Wetter conditions are reflected to some extent in higher lake levels and thus the renewal of lake fringe successions, but they are most apparent in upland areas and the western fringe of Europe. Two processes are notable. The first is the leaching of minerals down the profiles of many types of soils, particularly from those on such acid substrates as sandstone and gritstone. The redeposition of minerals, such as iron and manganese, in solid horizons (“pans”) made the soils prone to becoming waterlogged, and hence their floras moved away from large tree species toward wet- and acid-tolerant species, such as birch, and to dwarf shrubs of the Ericaceae family. On some uplands in Scandinavia and the British Isles great blankets of peat formed on low slopes where the rainfall exceeded about 700 millimeters per year. It is possible that there was some human involvement in the inception of these miry spreads, whose surface often was one of the bog mosses of the genus Sphagnum.
One of the lessons from the present plethora of research into climatic history is that change is not necessarily gradual. In the case of Europe the transition from the tail end of the ice ages to a much more temperate climate was quite rapid. About 9500 B.C. amelioration started to produce warm surface waters (above 14°C [57.2°F]) around the coasts of western Europe, and warming rates may have reached about 1°C (1.8°F) per century in these waters. On land, rates of 3 to 4°C (5.4 to 7.2°F) per 500 years have been postulated for France and even 1.7 to 2.8°C (3.06 to 5.04°F) per century in not yet insular Britain. Overall the climates of Europe may have reached levels similar to those of the twentieth century or even a little warmer by 7000 B.C.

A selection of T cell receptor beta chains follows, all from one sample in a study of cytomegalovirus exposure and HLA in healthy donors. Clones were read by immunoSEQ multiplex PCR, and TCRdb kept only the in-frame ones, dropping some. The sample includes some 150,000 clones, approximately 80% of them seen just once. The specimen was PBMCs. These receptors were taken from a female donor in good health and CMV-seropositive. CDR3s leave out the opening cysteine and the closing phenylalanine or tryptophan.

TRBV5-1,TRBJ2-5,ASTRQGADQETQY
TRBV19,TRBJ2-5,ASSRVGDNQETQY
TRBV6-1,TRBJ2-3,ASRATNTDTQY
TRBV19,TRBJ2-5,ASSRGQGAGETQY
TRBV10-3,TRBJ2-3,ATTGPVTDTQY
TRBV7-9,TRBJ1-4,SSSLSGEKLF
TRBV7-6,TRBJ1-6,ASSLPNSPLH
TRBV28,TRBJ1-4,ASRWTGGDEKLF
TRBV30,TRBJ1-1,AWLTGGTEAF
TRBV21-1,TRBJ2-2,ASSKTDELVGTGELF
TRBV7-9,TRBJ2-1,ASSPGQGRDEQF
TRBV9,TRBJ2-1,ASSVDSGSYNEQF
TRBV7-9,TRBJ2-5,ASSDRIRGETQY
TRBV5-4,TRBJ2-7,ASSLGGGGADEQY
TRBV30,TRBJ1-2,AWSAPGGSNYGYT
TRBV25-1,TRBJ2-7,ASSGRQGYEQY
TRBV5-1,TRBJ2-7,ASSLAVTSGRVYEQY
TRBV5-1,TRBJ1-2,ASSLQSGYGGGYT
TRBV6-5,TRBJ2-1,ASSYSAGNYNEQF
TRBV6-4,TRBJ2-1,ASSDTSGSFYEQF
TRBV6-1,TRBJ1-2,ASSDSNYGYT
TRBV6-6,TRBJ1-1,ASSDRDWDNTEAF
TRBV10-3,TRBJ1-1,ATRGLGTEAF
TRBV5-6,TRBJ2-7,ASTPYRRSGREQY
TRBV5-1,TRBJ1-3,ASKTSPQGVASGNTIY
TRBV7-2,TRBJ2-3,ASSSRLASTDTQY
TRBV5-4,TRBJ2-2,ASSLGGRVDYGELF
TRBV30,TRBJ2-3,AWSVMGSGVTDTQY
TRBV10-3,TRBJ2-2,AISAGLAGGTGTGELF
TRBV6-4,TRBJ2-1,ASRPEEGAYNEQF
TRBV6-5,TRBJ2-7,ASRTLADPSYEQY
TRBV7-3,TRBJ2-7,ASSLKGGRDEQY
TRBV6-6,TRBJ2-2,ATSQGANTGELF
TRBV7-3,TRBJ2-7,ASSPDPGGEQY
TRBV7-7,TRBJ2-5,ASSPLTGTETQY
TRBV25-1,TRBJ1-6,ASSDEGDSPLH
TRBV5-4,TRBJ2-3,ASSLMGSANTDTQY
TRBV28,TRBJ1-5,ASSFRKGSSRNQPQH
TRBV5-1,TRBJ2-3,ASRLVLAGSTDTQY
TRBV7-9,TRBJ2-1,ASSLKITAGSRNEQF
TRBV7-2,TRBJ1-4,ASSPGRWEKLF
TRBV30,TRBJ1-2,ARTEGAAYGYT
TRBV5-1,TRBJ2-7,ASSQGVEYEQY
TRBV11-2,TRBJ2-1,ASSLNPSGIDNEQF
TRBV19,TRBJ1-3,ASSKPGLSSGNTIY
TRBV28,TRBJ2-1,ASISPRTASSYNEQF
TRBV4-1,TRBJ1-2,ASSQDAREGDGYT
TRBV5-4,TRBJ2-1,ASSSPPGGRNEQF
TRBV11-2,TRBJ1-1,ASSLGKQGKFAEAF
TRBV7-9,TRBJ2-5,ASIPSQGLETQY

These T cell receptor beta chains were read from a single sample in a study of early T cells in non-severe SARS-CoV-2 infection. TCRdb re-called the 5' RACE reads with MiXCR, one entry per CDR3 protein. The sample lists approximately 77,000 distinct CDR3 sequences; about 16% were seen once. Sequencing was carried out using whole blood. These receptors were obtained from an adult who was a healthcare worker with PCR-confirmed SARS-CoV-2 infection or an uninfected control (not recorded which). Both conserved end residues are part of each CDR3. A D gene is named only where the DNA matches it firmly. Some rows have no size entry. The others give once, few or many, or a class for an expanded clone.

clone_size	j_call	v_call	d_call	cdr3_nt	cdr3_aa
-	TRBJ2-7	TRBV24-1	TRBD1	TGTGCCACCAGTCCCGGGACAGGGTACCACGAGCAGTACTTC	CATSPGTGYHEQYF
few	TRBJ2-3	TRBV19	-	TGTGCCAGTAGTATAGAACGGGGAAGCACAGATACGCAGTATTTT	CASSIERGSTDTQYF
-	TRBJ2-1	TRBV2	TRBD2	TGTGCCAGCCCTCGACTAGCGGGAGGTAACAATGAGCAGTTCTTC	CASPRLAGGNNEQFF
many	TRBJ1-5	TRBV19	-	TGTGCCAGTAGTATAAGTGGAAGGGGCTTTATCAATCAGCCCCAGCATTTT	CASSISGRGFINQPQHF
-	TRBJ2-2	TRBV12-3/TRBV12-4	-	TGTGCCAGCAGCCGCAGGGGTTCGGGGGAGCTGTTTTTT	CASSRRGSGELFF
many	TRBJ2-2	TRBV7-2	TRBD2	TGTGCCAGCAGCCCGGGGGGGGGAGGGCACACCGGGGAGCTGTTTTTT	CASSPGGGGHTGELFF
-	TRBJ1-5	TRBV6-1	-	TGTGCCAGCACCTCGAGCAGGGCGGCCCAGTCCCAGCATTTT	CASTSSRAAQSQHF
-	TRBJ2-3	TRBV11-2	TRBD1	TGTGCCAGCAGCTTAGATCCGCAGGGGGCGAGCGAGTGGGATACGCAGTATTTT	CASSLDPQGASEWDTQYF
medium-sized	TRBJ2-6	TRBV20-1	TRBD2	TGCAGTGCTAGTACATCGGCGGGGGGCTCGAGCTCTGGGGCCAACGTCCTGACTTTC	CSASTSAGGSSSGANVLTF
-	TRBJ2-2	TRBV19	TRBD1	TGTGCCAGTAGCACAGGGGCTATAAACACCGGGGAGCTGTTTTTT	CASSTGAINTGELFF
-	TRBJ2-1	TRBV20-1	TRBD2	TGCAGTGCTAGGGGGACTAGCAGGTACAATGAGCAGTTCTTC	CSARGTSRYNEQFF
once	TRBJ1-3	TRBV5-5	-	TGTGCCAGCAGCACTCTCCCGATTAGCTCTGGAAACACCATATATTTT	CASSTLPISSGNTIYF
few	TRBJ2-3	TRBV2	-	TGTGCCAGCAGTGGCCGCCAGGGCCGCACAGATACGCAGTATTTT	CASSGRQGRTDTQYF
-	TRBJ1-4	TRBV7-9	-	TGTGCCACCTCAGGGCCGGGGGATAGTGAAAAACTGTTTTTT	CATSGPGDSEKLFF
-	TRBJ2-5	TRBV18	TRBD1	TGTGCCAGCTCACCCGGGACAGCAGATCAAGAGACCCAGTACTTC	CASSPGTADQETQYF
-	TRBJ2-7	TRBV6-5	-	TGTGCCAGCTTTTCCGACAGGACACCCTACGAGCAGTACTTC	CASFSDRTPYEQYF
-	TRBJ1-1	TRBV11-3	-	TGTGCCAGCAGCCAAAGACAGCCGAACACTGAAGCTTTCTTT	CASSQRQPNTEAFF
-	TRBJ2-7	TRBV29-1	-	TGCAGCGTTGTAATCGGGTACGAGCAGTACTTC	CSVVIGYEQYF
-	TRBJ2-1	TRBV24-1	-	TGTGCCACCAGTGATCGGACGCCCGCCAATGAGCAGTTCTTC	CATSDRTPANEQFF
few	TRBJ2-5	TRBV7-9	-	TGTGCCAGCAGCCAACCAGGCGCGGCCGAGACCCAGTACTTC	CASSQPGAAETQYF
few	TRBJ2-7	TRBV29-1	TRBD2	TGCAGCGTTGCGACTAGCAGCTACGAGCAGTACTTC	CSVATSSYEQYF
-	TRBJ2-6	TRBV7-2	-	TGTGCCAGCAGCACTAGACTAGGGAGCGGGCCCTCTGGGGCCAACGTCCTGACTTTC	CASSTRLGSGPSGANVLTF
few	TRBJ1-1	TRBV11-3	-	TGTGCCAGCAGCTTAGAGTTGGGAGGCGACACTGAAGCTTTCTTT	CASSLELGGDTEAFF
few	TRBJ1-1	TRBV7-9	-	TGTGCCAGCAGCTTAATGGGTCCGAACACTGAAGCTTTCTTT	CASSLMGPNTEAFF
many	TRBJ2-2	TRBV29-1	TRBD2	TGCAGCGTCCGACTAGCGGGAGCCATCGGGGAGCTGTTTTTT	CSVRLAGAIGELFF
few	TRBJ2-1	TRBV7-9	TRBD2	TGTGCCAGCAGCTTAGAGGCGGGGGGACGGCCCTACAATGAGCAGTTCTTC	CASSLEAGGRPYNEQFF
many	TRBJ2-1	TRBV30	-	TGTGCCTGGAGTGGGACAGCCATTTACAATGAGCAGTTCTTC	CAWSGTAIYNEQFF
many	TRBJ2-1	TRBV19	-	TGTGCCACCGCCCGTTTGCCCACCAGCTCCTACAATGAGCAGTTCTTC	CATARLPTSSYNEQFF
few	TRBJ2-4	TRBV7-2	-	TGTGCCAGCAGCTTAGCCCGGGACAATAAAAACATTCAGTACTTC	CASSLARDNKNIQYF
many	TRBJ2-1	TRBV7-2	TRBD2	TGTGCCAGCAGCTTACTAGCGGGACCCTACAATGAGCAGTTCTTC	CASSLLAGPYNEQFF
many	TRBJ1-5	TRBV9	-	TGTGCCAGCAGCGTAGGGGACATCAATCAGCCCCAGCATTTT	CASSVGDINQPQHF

The consequences for the natural world and hence for human habitats were profound. The vegetation belts and their associated fauna shifted northward, so most of Europe was a cool temperate forest zone with dominance by broad-leaved trees. There were montane variants in the Alps, and over much of Scandinavia and eastern Russia the overwhelming dominance of conifers meant that a taiga, or open forest, was the land cover. A taiga biome also penetrated some of the loess lands of the northern European plain, and the Black Sea had a broad penumbra of moist steppe, which was in essence treeless grassland. Within all these biomes, the better conditions encouraged rapid plant growth, so many lakes left in glaciated regions began to fill with organic debris and the area of open water shrank when colonized by marginal vegetation.
A major result of the warming was more free water in the oceans as the polar, mountain, and Laurentide ice sheets melted, producing what are termed “eustatic” rises in sea level. Such increments, however, often were in opposition to isostatic rises in land levels as land surfaces rose when freed from the weight of the ice that had depressed them. The northern part of the Gulf of Bothnia has risen about 850 meters during the Holocene and is still rising at 9 millimeters per year. Northern Britain is still rising, too, though at less than 3 millimeters per year, and the south is sinking at up to 2 millimeters per year. Thus many European coasts during the era of barbarism were the outcomes of competition between eustasy and isostasy, with the latter winning easily to the north. The shorelines and harbors from which the Vikings launched their ships were almost 8 meters above the modern sea level.